A North American Science Fiction Convention (NASFiC) is authorized by WSFS rules to be held whenever the Worldcon is outside North America. With consecutive Worldcons occurring in Ireland and New Zealand, the 2020 site selection vote was administered by the 2019 NASFiC, Spikecon, going on this weekend in Utah.

Columbus chair Lisa Garrison (Ragsdale) announced the result. The vote count has not yet appeared on the bid’s Facebook or Twitter accounts. However, the 2020 NASFiC guests of honor have been named:

  • Author Guests of Honor are Brian Herbert and Kevin J. Anderson.
  • Artist Guest of Honor is Stephanie Law.
Stephanie Law
  • Editor Guest of Honor is Christopher J. Garcia.
Christopher J. Garcia
  • Science Guest of Honor is NASA Scientist, Marc Millis.
Marc Millis
  • Fan Guests of Honor are Sue and Steve Francis.
Sue and Steve Francis
  • 1632 Minicon Guest is Eric Flint.  
Eric Flint

Tonopah Wins 2021 Westercon Site Selection

Kevin Standlee posted the unofficial 2021 Westercon Site Selection vote count, showing the Tonopah bid strongly outpolled Phoenix for the right to host Westercon 74. The results were to become official once accepted by today’s Westercon business meeting at Spikecon.

The unofficial pending results were Tonopah 82, Phoenix 51, Write-ins 1. That’s 134 votes with preference, so 67 votes (a majority) were needed to win. In addition, there were 6 No Preference (abstention) votes that do not count toward the total for the purpose of determining a majority.

The Tonopah bid leadership team is Kevin Standlee, Lisa Hayes, and Kuma Bear. The guests of honor have not yet been posted online (if, indeed, they have been announced). The bid website is here.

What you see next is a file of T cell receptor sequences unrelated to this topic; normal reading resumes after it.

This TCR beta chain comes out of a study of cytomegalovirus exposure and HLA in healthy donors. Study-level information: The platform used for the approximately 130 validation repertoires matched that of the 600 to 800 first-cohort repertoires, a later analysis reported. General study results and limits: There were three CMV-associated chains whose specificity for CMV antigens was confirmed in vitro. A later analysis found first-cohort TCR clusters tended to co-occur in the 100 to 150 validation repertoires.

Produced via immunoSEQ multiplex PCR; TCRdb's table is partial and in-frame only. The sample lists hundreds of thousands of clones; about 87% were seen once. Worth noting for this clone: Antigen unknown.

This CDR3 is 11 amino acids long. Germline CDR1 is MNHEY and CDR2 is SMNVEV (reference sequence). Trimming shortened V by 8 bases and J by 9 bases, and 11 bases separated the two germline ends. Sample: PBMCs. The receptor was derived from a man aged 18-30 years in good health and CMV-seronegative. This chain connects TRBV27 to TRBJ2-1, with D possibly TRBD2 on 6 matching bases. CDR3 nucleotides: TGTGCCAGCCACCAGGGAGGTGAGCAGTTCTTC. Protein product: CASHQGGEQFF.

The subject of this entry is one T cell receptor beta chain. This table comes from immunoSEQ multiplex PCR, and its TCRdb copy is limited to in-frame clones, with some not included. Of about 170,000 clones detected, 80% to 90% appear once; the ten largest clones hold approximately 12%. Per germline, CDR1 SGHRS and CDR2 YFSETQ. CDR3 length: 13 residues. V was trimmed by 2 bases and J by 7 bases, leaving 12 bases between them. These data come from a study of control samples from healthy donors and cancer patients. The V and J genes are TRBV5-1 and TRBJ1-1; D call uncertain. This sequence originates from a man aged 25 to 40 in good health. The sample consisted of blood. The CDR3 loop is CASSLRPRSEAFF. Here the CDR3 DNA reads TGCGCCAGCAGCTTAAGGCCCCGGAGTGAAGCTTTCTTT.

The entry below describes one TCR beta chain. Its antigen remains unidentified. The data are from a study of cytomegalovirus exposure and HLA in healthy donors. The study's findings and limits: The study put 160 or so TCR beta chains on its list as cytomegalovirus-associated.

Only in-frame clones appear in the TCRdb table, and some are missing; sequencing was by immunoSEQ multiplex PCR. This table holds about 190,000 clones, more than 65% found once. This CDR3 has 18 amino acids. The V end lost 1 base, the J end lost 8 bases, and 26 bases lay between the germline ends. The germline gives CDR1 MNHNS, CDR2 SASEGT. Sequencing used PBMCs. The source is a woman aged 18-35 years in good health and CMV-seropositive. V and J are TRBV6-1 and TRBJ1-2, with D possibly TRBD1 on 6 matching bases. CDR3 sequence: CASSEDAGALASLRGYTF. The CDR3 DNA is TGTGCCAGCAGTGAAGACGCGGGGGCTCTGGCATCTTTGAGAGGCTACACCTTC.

CONvergence Widens Scope of Code of Conduct Violations

After this weekend’s CONvergence 2019 in Minneapolis is over, the committee will introduce changes to its code of conduct that will consider people’s conduct elsewhere than at CONvergence itself when administering antiharassment and other related policies.

They regard the changes as part of the effort to encourage diversity, inclusion, and to make people feel safe when they attend the con.

The committee outlined the effects of the new philosophy in a mass email:

…Our purview will no longer stop at the end of the convention, but rather we will hold our members to account for their behavior and themselves year round.  Unacceptable actions and behavior will not be tolerated whether they happen at the convention or abroad; if it is harming people, if it is damaging to our community, it is not acceptable, and we will address such actions and behaviors swiftly and fairly.